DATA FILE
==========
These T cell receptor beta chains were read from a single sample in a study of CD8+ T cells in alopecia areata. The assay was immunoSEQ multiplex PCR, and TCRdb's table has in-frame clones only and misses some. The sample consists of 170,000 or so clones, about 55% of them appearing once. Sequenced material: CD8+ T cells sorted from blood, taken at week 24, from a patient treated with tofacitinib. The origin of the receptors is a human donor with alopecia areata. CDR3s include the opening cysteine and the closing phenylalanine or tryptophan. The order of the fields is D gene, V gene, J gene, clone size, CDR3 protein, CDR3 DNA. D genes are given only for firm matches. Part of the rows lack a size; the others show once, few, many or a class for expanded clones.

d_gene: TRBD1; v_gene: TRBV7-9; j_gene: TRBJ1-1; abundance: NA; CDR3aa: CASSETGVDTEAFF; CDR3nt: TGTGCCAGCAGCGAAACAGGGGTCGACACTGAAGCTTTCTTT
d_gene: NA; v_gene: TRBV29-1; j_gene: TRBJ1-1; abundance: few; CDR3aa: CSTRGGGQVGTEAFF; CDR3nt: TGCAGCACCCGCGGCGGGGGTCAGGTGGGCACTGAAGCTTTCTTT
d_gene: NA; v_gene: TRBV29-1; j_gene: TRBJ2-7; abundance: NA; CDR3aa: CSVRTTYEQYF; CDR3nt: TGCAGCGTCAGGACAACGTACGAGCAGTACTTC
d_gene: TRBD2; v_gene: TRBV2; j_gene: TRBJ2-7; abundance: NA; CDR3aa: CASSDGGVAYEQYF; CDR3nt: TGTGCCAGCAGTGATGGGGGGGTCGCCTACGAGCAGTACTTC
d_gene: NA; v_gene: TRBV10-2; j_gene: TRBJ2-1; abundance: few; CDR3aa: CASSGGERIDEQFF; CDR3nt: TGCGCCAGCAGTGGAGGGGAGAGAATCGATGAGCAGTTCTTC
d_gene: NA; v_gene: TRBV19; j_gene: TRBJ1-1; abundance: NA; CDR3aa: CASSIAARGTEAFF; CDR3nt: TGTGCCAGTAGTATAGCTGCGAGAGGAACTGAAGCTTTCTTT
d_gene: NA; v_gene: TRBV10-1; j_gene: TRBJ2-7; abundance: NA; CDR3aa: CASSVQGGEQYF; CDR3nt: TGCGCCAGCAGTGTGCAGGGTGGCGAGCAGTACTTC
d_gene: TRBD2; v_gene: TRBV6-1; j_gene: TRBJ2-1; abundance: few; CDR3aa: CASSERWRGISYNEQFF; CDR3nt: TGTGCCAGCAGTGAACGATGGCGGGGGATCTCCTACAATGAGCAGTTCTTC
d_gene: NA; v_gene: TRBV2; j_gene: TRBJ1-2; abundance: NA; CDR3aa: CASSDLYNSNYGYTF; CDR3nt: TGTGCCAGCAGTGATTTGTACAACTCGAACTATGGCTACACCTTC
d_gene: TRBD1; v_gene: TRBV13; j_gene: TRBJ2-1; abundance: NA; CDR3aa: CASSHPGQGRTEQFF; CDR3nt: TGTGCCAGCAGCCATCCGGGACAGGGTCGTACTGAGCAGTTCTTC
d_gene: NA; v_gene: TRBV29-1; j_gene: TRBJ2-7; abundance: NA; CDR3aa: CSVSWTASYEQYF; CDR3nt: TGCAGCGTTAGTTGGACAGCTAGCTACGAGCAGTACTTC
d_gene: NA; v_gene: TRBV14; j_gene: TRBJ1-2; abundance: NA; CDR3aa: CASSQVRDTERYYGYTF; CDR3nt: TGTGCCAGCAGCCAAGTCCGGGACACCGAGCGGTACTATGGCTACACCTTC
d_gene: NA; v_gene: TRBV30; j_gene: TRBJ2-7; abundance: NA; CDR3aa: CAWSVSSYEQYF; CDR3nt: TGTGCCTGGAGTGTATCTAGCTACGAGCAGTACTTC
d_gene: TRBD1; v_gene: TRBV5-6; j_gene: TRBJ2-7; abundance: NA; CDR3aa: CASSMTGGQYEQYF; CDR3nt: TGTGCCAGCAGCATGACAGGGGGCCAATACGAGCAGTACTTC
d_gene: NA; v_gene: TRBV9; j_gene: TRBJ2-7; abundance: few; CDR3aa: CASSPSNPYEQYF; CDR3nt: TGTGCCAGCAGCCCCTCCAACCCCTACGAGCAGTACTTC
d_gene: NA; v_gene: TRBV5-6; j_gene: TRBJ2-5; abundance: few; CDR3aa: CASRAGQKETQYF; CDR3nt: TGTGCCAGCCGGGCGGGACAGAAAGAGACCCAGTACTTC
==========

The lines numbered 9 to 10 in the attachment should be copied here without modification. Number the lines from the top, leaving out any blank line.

d_gene: TRBD2; v_gene: TRBV6-1; j_gene: TRBJ2-1; abundance: few; CDR3aa: CASSERWRGISYNEQFF; CDR3nt: TGTGCCAGCAGTGAACGATGGCGGGGGATCTCCTACAATGAGCAGTTCTTC
d_gene: NA; v_gene: TRBV2; j_gene: TRBJ1-2; abundance: NA; CDR3aa: CASSDLYNSNYGYTF; CDR3nt: TGTGCCAGCAGTGATTTGTACAACTCGAACTATGGCTACACCTTC